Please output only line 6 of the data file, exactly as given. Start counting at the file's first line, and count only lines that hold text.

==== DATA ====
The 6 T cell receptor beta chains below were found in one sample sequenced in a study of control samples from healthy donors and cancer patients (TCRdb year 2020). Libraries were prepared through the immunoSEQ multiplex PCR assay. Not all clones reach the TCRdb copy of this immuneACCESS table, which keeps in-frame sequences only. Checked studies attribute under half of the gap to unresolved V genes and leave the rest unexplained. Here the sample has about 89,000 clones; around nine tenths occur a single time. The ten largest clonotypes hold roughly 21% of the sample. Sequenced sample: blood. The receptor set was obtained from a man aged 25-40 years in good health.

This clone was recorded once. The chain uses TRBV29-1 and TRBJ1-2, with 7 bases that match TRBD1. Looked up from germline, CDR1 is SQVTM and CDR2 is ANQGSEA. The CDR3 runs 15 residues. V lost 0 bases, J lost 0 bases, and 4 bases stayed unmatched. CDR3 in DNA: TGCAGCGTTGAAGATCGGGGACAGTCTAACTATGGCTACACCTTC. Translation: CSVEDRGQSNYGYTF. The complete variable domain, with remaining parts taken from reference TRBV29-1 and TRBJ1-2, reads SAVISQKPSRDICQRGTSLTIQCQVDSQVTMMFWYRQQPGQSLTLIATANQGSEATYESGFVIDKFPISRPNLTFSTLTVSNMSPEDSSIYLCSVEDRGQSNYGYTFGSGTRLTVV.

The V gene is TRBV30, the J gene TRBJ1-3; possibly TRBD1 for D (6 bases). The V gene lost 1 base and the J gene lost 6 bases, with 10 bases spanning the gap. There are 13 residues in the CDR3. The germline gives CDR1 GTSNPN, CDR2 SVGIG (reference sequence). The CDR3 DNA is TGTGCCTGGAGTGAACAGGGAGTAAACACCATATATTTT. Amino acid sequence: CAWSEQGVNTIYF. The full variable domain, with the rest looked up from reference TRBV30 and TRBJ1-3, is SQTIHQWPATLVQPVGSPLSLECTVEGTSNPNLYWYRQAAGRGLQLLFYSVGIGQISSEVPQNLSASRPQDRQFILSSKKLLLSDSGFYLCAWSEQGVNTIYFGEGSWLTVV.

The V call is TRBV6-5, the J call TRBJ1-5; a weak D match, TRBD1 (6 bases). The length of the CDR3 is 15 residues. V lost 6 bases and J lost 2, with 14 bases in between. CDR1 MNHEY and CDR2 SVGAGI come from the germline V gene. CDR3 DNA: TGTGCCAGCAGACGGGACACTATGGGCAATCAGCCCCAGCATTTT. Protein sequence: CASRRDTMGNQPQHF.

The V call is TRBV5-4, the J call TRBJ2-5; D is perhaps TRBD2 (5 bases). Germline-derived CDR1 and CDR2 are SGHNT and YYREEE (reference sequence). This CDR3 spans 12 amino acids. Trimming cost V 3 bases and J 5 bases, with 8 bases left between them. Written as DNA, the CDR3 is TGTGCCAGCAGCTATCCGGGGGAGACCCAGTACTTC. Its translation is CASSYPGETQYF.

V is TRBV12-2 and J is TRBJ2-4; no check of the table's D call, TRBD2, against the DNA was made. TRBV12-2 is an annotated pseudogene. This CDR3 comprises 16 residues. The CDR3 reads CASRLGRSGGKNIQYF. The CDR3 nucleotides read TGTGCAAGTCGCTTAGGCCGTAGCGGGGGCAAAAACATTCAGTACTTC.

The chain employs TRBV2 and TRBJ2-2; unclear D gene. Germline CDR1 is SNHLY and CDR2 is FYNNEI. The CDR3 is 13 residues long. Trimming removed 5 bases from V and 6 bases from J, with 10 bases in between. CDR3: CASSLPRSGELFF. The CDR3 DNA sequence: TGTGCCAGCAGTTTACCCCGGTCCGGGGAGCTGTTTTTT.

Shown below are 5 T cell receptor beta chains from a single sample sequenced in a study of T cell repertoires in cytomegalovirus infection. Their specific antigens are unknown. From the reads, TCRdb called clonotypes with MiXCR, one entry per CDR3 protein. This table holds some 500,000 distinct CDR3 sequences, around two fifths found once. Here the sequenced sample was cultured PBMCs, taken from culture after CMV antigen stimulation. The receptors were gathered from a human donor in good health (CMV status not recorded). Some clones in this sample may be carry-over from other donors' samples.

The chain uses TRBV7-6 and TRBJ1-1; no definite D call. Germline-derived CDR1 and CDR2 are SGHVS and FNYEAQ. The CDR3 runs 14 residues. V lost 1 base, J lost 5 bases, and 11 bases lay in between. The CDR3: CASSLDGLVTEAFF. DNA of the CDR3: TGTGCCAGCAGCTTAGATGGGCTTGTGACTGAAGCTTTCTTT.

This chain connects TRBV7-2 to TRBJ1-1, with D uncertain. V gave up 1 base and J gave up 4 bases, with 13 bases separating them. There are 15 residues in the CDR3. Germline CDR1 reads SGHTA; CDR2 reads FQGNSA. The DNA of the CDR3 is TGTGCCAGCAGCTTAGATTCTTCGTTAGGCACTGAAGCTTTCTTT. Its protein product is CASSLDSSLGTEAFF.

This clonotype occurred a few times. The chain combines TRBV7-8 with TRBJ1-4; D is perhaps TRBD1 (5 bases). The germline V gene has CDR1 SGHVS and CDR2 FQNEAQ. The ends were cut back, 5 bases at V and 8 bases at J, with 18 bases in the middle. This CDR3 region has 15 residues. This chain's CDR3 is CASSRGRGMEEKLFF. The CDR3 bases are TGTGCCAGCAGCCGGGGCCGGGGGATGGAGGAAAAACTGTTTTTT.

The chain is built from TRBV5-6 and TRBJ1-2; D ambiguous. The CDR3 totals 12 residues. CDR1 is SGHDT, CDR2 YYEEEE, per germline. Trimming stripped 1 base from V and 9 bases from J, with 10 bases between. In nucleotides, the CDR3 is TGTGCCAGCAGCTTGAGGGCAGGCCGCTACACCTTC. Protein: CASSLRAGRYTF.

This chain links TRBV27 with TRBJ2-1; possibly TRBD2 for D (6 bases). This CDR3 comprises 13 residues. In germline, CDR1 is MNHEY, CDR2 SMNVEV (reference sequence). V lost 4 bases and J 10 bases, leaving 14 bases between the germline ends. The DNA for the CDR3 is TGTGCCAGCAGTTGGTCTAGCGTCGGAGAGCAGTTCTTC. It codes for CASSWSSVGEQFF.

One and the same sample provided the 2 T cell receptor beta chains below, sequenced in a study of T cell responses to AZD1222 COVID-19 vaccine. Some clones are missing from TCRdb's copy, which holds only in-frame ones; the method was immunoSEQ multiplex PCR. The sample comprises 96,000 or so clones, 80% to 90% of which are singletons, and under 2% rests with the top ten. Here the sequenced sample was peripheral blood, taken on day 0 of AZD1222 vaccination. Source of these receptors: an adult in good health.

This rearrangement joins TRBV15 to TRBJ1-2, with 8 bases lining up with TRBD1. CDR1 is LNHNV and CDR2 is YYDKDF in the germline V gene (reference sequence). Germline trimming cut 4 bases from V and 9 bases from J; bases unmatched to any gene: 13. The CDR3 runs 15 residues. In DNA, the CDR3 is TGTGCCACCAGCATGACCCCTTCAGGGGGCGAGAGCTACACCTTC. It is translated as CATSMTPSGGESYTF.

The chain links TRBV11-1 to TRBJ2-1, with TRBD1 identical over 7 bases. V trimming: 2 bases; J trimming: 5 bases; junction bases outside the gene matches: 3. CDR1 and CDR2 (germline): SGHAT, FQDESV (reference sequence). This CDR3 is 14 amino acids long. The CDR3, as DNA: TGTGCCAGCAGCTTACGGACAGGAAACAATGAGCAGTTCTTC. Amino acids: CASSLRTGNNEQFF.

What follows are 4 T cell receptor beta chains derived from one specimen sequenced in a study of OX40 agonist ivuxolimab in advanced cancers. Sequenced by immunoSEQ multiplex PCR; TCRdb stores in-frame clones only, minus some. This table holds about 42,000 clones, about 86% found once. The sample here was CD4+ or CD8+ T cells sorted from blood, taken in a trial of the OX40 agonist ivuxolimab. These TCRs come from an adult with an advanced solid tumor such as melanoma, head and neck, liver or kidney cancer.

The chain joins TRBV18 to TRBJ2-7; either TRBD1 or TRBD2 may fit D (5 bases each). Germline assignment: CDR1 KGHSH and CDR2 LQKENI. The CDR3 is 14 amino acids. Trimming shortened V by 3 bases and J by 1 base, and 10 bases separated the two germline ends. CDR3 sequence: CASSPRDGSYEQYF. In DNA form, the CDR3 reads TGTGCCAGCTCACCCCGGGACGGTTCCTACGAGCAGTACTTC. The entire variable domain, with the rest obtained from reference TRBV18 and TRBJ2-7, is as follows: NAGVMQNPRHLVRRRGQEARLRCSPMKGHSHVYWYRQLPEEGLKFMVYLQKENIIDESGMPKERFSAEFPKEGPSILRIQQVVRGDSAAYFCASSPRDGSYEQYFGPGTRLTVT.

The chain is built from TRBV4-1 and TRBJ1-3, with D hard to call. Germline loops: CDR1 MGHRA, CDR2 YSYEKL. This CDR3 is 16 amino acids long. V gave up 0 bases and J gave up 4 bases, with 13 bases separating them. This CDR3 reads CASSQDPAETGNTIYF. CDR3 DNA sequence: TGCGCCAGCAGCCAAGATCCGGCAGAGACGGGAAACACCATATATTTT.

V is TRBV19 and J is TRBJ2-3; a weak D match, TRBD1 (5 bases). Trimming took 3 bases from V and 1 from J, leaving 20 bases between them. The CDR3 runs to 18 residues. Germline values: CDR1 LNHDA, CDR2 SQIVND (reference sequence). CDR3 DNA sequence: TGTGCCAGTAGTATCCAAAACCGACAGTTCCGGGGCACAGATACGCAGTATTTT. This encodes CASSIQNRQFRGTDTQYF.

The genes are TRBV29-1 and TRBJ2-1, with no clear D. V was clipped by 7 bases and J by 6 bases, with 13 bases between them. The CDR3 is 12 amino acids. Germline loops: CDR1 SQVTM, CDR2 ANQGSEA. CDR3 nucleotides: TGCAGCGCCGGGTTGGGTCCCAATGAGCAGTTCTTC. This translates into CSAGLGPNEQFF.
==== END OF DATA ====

V is TRBV12-2 and J is TRBJ2-4; no check of the table's D call, TRBD2, against the DNA was made. TRBV12-2 is an annotated pseudogene. This CDR3 comprises 16 residues. The CDR3 reads CASRLGRSGGKNIQYF. The CDR3 nucleotides read TGTGCAAGTCGCTTAGGCCGTAGCGGGGGCAAAAACATTCAGTACTTC.